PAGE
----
Joe "the Plumber" Wurzelbacker? Wurzebacher? Wurzelbacher?
Joe the Plumber appeared in last night's debate as a symbol of Ohio's "everyman." He is also now a symbol of the "everyman" whose name is misspelled in government databases...
Joe the Plumber appeared in last night's debate as a symbol of Ohio's "everyman." He is also now a symbol of the "everyman" whose name is misspelled in government databases. Or, for voter-fraud enthusiasts, an example of yet another type of voter who should be challenged or removed from the rolls.
After his debut on the national stage as a skeptical swing voter, reporters checking up on Joe could not find his voter registration record. That's because his last name, Wurzelbacher, is misspelled in state databases.
According to the latest ruling from Ohio, the 200,000 newly registered voters whose names do not match government databases will have their names turned over to local election officials, where they will be at risk of being illegally removed from registration lists, or challenged at the polls on Election Day.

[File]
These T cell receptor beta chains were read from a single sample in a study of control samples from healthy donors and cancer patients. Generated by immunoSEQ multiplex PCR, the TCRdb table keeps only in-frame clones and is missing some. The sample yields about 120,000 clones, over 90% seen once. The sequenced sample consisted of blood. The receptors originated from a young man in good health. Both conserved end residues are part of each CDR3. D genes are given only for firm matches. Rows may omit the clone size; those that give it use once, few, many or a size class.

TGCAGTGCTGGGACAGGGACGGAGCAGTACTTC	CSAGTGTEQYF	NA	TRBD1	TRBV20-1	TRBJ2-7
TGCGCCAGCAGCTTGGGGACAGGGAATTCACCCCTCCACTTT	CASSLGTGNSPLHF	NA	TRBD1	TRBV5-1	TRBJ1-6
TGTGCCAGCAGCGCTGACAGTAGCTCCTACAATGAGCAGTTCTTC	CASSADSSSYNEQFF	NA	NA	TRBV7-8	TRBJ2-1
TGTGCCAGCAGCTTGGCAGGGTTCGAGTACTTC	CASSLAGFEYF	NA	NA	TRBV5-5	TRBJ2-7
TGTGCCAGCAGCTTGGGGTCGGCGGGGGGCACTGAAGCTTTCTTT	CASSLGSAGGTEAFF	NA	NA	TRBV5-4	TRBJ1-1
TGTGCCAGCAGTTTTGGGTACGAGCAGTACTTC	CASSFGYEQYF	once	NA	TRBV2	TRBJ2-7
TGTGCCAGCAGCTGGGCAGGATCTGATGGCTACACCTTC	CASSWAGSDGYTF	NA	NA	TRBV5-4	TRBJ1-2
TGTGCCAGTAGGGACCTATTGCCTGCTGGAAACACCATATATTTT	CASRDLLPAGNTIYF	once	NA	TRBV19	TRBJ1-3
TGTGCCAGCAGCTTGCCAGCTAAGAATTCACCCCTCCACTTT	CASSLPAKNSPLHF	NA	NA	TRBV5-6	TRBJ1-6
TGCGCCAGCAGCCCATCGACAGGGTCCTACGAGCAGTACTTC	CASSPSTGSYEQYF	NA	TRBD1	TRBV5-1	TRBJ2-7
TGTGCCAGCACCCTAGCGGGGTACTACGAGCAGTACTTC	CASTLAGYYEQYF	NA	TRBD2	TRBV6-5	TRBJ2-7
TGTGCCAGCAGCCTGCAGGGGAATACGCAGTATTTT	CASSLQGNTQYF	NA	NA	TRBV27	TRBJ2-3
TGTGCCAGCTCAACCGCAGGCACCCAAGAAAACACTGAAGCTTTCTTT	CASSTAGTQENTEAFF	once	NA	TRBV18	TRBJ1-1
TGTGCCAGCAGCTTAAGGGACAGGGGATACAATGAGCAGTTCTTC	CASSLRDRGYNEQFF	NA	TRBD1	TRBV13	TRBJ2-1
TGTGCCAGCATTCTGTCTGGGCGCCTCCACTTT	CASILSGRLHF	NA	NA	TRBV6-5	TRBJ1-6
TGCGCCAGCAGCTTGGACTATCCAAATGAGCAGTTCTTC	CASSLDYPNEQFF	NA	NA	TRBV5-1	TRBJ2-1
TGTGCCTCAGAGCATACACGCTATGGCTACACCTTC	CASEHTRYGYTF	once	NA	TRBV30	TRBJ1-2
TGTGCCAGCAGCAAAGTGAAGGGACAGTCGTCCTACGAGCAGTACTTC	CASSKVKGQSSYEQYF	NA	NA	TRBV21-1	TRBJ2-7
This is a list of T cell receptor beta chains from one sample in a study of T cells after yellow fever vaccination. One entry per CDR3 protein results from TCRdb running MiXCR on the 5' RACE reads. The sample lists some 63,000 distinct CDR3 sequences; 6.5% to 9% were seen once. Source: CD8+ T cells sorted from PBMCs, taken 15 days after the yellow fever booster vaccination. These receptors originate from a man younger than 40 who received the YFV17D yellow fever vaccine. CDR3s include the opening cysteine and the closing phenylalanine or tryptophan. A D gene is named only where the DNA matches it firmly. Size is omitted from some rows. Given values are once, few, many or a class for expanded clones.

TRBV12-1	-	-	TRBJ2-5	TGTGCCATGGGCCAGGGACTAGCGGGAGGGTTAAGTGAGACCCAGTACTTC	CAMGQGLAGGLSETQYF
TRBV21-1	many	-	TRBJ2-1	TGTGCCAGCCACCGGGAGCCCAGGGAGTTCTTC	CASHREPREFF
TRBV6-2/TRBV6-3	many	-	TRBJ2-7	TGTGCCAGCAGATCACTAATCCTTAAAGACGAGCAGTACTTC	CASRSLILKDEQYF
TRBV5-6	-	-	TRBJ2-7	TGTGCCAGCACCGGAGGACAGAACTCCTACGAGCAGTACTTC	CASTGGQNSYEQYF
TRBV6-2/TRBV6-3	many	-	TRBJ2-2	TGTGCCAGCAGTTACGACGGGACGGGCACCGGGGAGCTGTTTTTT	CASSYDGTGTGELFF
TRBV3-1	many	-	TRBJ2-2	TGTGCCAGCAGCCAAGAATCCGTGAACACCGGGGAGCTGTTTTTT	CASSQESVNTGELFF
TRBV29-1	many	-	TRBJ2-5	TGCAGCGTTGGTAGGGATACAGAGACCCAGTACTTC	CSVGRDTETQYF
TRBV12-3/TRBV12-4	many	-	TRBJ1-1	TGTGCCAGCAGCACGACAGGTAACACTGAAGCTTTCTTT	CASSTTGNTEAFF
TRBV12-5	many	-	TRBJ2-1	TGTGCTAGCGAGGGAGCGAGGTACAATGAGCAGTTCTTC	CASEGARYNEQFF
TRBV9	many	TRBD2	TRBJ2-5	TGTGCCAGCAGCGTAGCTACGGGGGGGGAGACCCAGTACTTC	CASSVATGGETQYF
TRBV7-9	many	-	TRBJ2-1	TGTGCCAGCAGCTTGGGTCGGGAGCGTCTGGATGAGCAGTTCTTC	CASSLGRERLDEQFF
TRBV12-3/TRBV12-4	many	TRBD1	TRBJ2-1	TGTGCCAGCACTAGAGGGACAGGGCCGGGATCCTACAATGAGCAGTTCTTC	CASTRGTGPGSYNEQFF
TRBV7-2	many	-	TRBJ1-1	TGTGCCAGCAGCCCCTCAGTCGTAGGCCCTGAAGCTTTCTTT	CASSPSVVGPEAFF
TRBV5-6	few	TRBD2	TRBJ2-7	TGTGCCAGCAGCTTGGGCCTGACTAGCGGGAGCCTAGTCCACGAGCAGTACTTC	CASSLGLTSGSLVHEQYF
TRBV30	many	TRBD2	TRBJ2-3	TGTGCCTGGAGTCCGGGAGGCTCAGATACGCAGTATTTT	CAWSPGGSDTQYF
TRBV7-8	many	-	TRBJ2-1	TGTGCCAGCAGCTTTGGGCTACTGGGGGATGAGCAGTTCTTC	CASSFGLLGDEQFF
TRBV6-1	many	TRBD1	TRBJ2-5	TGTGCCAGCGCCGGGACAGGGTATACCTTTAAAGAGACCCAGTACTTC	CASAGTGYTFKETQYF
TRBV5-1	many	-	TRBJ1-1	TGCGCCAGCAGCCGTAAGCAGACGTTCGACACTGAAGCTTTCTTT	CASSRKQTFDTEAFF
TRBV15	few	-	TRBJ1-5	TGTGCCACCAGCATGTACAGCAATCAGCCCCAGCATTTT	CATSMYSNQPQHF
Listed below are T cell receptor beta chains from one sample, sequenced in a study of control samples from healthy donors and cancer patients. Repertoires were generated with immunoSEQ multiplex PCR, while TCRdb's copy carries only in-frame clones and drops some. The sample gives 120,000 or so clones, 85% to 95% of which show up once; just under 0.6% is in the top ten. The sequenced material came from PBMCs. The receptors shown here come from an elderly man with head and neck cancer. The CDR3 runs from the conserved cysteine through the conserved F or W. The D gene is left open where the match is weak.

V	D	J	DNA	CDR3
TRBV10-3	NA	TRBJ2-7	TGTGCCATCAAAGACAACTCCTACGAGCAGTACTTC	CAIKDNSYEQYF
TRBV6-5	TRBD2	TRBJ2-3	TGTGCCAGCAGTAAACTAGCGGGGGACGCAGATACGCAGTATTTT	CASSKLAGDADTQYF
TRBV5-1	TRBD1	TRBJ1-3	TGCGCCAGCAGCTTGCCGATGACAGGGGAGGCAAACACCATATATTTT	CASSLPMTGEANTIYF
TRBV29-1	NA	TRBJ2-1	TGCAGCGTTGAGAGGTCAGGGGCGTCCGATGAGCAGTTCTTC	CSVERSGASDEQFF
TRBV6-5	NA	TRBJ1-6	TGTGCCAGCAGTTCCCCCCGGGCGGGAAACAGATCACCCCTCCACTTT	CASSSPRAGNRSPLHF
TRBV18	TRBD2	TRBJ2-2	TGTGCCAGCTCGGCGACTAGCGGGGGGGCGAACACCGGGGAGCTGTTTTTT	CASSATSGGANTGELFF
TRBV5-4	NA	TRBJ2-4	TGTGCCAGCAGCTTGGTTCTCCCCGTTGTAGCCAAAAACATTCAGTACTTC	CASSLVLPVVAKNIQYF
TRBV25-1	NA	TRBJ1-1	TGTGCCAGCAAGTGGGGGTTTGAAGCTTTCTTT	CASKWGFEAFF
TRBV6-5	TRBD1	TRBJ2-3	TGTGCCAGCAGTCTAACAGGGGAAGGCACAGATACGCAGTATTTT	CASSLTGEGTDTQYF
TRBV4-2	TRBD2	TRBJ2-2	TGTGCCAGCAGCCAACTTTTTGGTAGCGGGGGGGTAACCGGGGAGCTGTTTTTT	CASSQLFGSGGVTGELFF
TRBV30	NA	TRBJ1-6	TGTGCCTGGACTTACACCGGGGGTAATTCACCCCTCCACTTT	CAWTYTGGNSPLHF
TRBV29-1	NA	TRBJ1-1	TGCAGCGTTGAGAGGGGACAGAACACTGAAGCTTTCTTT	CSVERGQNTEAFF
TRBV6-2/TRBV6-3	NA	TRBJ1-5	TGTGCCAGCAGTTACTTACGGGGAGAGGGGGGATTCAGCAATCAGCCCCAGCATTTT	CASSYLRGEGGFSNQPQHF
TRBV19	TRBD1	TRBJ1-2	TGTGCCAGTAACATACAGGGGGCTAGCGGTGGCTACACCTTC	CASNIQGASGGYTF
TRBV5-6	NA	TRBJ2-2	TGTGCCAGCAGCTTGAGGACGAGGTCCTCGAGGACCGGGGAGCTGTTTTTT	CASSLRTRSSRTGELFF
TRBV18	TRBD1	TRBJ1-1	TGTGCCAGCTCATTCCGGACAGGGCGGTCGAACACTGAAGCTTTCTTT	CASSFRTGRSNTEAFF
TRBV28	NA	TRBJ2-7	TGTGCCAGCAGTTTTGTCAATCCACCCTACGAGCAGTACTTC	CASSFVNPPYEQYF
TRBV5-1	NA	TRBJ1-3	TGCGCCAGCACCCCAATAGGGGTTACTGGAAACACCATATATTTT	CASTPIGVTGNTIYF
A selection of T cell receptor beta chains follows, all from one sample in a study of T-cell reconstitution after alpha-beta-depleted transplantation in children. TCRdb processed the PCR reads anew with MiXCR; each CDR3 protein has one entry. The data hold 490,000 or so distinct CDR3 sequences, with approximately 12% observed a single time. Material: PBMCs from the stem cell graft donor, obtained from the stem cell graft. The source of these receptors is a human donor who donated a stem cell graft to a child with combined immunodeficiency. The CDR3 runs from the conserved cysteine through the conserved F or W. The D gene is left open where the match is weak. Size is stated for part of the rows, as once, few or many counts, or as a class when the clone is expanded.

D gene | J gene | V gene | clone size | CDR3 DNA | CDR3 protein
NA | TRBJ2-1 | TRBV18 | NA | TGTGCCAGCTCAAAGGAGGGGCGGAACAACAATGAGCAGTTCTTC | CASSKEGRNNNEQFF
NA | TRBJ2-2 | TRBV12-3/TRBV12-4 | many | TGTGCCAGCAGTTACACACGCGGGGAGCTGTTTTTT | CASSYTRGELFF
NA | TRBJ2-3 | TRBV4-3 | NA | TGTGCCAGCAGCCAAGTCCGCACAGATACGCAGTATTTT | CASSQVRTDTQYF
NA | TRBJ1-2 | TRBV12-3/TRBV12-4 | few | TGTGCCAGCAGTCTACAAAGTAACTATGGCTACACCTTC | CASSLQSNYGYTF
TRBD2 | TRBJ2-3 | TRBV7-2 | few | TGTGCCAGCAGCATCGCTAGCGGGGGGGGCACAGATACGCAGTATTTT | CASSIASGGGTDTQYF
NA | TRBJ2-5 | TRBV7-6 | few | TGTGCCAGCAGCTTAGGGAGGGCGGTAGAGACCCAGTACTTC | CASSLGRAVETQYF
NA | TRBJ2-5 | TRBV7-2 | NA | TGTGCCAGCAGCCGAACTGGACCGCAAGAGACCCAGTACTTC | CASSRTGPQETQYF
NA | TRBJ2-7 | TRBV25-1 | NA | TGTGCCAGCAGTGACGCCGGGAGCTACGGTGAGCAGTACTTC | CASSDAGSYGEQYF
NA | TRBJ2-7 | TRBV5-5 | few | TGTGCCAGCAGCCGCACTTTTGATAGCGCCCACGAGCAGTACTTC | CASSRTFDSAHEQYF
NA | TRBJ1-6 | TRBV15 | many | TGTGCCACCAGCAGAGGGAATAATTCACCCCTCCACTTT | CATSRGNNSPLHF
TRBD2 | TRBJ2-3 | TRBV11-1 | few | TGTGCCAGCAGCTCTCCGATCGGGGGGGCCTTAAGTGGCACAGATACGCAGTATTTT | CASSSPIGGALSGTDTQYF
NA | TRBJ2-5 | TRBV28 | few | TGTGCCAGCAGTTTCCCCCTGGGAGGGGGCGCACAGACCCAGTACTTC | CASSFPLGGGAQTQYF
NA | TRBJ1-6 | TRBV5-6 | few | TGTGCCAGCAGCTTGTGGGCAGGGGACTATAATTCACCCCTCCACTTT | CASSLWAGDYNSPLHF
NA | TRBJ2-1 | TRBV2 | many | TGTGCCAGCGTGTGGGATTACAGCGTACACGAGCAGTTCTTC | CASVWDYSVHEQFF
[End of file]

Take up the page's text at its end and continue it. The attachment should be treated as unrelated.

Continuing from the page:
These 200,000 voters make up one third of all of Ohio's new registrations since January.
Normally, when new registrants' information does not match, the state takes further steps to verify them and correct errors. This ruling bypasses that process and delivers lists of mis-matches directly to local elections offices. According to today's New York Times, "[o]nce the local officials have the names, they may require these voters to cast provisional ballots rather than regular ones, and they may ask partisan poll workers to challenge these voters on Election Day."
Secretary of State Jennifer Brunner has filed an emergency appeal to the Supreme Court.
Fortunately, Joe has voted before, so his registration appears not to be at risk. But for the 200,000 others, these data-entry errors could mean they may face major challenges on Election Day.